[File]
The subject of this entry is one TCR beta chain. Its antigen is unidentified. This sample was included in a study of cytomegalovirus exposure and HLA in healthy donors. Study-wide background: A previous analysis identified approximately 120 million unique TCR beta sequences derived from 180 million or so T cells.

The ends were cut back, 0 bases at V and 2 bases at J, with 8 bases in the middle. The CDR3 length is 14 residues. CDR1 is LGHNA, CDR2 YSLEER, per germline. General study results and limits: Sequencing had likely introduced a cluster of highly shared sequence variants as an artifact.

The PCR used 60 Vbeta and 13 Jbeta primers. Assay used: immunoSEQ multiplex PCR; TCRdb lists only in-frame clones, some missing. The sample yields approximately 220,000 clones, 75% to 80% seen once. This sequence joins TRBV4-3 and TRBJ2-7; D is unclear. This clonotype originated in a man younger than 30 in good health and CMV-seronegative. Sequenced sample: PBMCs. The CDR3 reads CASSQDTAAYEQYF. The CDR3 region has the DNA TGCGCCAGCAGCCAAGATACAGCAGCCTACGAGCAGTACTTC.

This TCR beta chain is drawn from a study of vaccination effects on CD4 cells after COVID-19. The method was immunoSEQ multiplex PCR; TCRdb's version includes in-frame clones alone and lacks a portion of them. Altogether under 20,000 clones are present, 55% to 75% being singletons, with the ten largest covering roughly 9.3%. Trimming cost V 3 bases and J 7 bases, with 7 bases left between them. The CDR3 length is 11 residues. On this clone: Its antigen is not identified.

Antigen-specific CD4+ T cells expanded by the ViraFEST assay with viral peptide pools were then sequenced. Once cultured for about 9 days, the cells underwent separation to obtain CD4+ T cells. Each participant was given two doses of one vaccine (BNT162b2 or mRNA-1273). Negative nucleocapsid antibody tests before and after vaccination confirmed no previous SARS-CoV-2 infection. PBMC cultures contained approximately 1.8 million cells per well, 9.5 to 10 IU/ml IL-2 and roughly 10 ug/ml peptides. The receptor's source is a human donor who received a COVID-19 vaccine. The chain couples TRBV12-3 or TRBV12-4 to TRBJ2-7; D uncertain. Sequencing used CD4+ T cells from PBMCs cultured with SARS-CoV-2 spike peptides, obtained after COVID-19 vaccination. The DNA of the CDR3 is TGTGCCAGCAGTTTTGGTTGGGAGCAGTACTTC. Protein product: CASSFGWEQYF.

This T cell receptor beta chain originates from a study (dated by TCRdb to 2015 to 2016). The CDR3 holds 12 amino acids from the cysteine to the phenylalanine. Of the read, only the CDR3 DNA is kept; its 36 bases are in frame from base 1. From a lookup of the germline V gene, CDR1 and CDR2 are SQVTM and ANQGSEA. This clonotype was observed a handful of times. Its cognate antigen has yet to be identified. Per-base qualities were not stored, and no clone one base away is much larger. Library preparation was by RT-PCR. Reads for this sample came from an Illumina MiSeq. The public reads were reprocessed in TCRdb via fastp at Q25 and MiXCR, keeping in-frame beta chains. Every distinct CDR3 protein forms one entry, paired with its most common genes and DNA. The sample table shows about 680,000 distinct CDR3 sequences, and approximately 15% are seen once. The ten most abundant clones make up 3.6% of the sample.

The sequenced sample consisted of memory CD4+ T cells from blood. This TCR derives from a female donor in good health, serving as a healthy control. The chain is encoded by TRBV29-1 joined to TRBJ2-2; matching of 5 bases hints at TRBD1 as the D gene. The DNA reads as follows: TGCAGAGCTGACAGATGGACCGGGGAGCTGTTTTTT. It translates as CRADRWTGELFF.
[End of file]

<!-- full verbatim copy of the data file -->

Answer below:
The subject of this entry is one TCR beta chain. Its antigen is unidentified. This sample was included in a study of cytomegalovirus exposure and HLA in healthy donors. Study-wide background: A previous analysis identified approximately 120 million unique TCR beta sequences derived from 180 million or so T cells.

The ends were cut back, 0 bases at V and 2 bases at J, with 8 bases in the middle. The CDR3 length is 14 residues. CDR1 is LGHNA, CDR2 YSLEER, per germline. General study results and limits: Sequencing had likely introduced a cluster of highly shared sequence variants as an artifact.

The PCR used 60 Vbeta and 13 Jbeta primers. Assay used: immunoSEQ multiplex PCR; TCRdb lists only in-frame clones, some missing. The sample yields approximately 220,000 clones, 75% to 80% seen once. This sequence joins TRBV4-3 and TRBJ2-7; D is unclear. This clonotype originated in a man younger than 30 in good health and CMV-seronegative. Sequenced sample: PBMCs. The CDR3 reads CASSQDTAAYEQYF. The CDR3 region has the DNA TGCGCCAGCAGCCAAGATACAGCAGCCTACGAGCAGTACTTC.

This TCR beta chain is drawn from a study of vaccination effects on CD4 cells after COVID-19. The method was immunoSEQ multiplex PCR; TCRdb's version includes in-frame clones alone and lacks a portion of them. Altogether under 20,000 clones are present, 55% to 75% being singletons, with the ten largest covering roughly 9.3%. Trimming cost V 3 bases and J 7 bases, with 7 bases left between them. The CDR3 length is 11 residues. On this clone: Its antigen is not identified.

Antigen-specific CD4+ T cells expanded by the ViraFEST assay with viral peptide pools were then sequenced. Once cultured for about 9 days, the cells underwent separation to obtain CD4+ T cells. Each participant was given two doses of one vaccine (BNT162b2 or mRNA-1273). Negative nucleocapsid antibody tests before and after vaccination confirmed no previous SARS-CoV-2 infection. PBMC cultures contained approximately 1.8 million cells per well, 9.5 to 10 IU/ml IL-2 and roughly 10 ug/ml peptides. The receptor's source is a human donor who received a COVID-19 vaccine. The chain couples TRBV12-3 or TRBV12-4 to TRBJ2-7; D uncertain. Sequencing used CD4+ T cells from PBMCs cultured with SARS-CoV-2 spike peptides, obtained after COVID-19 vaccination. The DNA of the CDR3 is TGTGCCAGCAGTTTTGGTTGGGAGCAGTACTTC. Protein product: CASSFGWEQYF.

This T cell receptor beta chain originates from a study (dated by TCRdb to 2015 to 2016). The CDR3 holds 12 amino acids from the cysteine to the phenylalanine. Of the read, only the CDR3 DNA is kept; its 36 bases are in frame from base 1. From a lookup of the germline V gene, CDR1 and CDR2 are SQVTM and ANQGSEA. This clonotype was observed a handful of times. Its cognate antigen has yet to be identified. Per-base qualities were not stored, and no clone one base away is much larger. Library preparation was by RT-PCR. Reads for this sample came from an Illumina MiSeq. The public reads were reprocessed in TCRdb via fastp at Q25 and MiXCR, keeping in-frame beta chains. Every distinct CDR3 protein forms one entry, paired with its most common genes and DNA. The sample table shows about 680,000 distinct CDR3 sequences, and approximately 15% are seen once. The ten most abundant clones make up 3.6% of the sample.

The sequenced sample consisted of memory CD4+ T cells from blood. This TCR derives from a female donor in good health, serving as a healthy control. The chain is encoded by TRBV29-1 joined to TRBJ2-2; matching of 5 bases hints at TRBD1 as the D gene. The DNA reads as follows: TGCAGAGCTGACAGATGGACCGGGGAGCTGTTTTTT. It translates as CRADRWTGELFF.